Reginald Fowler is looking to renew his plea talks with U.S. prosecutors, eight months after rejecting the first plea deal. Fowler, accused of running one of the biggest shadow banking operations for digital currency firms, was set to forfeit over $370 million in the February plea deal.
U.S. prosecutors charged Fowler and his business partner Ravid Yosef in December 2019 with operating an unlicensed money-transmitting company. They alleged that he lied to U.S. banks to open multiple accounts, and then funneled hundreds of millions of dollars through these accounts for a number of cryptocurrency exchanges around the world.
In February 2020, Fowler was all set to admit to running an unlicensed money transmitting business and accept a plea deal—but he rejected the deal after learning that he was to forfeit $371 million he held in 50 different bank accounts. The case was set to proceed to trial.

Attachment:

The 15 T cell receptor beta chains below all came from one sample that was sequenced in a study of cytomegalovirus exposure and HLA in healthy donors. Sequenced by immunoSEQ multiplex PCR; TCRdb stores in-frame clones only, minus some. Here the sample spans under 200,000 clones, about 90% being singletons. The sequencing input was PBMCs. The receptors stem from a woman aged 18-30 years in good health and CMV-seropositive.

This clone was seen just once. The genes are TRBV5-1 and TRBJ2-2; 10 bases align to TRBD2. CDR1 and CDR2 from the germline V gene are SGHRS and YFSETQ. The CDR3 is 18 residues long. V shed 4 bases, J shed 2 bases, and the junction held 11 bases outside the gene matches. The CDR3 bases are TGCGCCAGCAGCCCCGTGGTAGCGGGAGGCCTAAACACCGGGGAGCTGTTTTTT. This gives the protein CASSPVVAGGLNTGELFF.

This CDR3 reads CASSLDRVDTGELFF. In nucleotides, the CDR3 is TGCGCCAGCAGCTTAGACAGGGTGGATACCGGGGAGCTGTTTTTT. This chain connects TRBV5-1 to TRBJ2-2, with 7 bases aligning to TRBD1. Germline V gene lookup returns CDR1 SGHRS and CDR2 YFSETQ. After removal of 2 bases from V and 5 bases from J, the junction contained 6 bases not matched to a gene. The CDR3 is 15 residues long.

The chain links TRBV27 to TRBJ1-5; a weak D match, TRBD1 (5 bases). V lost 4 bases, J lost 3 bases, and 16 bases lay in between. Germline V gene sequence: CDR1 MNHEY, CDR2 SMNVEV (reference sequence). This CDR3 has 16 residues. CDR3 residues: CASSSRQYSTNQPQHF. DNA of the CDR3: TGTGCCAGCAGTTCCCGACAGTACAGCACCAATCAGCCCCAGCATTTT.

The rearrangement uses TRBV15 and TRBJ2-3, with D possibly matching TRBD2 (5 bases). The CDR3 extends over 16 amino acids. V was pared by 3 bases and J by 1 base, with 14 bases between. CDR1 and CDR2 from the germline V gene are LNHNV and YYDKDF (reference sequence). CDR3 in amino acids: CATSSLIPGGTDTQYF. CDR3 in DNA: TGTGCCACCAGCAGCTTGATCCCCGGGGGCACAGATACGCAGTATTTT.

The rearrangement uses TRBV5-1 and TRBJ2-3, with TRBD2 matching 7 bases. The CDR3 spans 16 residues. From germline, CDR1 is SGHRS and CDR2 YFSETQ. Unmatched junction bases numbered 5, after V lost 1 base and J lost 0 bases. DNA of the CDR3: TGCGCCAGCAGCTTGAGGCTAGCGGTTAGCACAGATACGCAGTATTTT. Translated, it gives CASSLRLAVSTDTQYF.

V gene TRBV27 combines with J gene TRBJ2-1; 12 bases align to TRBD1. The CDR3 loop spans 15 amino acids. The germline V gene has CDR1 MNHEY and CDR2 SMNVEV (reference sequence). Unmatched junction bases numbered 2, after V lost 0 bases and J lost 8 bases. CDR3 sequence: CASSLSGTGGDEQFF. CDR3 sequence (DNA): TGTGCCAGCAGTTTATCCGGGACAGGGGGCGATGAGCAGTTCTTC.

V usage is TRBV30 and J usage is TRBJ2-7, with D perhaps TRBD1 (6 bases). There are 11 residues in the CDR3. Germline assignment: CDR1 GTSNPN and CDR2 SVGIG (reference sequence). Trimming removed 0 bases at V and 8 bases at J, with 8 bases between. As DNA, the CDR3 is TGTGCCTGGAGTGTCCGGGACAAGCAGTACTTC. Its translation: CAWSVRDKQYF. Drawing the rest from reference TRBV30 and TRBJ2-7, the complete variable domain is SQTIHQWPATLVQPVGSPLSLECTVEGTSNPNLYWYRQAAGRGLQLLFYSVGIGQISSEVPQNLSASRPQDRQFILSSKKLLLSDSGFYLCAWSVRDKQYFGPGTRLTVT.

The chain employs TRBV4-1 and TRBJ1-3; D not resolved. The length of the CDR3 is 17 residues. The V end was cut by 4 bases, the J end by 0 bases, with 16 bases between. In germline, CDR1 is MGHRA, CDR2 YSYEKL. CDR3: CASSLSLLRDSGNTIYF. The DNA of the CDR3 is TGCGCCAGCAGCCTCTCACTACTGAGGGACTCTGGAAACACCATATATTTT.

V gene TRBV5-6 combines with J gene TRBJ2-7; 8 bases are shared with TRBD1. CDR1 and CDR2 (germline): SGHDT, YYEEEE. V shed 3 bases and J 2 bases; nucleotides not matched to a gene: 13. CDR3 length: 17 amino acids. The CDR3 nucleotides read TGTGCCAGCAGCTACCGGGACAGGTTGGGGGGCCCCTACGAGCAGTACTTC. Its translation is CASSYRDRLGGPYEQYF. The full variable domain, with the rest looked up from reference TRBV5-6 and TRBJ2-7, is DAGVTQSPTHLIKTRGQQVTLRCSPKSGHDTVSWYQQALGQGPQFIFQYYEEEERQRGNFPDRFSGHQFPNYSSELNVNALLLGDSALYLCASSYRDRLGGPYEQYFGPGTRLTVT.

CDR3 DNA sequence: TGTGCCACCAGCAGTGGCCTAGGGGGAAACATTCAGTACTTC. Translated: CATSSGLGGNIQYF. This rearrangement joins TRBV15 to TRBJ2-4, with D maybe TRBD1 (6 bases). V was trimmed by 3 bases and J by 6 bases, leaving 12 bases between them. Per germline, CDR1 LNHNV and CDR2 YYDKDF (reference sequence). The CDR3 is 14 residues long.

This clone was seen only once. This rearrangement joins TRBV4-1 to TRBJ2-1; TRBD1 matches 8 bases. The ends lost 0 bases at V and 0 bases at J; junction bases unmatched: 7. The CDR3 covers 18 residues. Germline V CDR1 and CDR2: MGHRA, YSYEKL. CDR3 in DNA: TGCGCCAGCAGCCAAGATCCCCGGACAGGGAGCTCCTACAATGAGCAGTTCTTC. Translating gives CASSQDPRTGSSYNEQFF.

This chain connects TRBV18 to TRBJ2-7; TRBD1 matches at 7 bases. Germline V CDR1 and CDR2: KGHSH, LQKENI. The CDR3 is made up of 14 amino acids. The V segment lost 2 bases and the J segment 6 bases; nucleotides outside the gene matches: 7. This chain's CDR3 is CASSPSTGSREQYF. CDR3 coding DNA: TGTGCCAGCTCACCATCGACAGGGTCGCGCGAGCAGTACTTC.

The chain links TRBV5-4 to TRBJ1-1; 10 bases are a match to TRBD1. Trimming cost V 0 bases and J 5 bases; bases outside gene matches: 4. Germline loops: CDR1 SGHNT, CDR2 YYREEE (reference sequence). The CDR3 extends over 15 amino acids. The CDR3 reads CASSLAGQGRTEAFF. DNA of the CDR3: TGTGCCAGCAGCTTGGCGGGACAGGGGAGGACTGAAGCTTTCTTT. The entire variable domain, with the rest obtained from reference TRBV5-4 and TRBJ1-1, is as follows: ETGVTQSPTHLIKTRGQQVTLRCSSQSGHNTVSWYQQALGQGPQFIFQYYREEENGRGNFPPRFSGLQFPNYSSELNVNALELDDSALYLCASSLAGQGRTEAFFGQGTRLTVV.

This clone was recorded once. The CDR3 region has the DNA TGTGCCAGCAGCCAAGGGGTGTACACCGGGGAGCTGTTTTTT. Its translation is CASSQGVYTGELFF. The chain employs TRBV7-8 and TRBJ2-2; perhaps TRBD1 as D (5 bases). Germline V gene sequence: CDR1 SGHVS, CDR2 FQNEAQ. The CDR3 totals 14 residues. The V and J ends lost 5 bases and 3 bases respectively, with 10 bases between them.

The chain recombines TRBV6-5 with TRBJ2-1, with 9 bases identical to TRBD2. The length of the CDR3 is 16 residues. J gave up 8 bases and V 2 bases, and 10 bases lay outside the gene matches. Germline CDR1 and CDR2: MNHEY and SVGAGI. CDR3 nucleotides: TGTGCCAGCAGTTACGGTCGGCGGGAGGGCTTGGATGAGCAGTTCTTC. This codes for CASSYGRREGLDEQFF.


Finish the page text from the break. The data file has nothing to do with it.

The former minority owner of National Football League team Minnesota Vikings has now changed his mind, again. As per a Law360 report, Fowler’s legal team is once again open to exploring a plea deal with the prosecutors. In a hearing held over the phone with Manhattan judge Andrew Carter Jr., the lawyers revealed that their client is now willing to meet the terms of a plea deal and avoid going to trial.
However, unlike with the February plea deal, this time Fowler will also be admitting to wire fraud.
During the hearing, Fowler’s lawyers also requested the judge to overturn an earlier order freezing his assets. According to Inner City Press, the lawyers claim that Fowler has had over $258 million frozen. They requested a hearing on this next week.
Fowler’s company Global Trading Solutions LLC is alleged to have been closely linked to Crypto Capital, the company at the center of the $850 million Bitfinex-Tether saga. Through Crypto Capital, Fowler provided shadow banking services to Bitfinex and other exchanges including Binance and Coinapult. He is also linked to Canadian exchange QuadrigaCX which went down after the death of its founder who had reportedly misused vast amounts of customers’ money.
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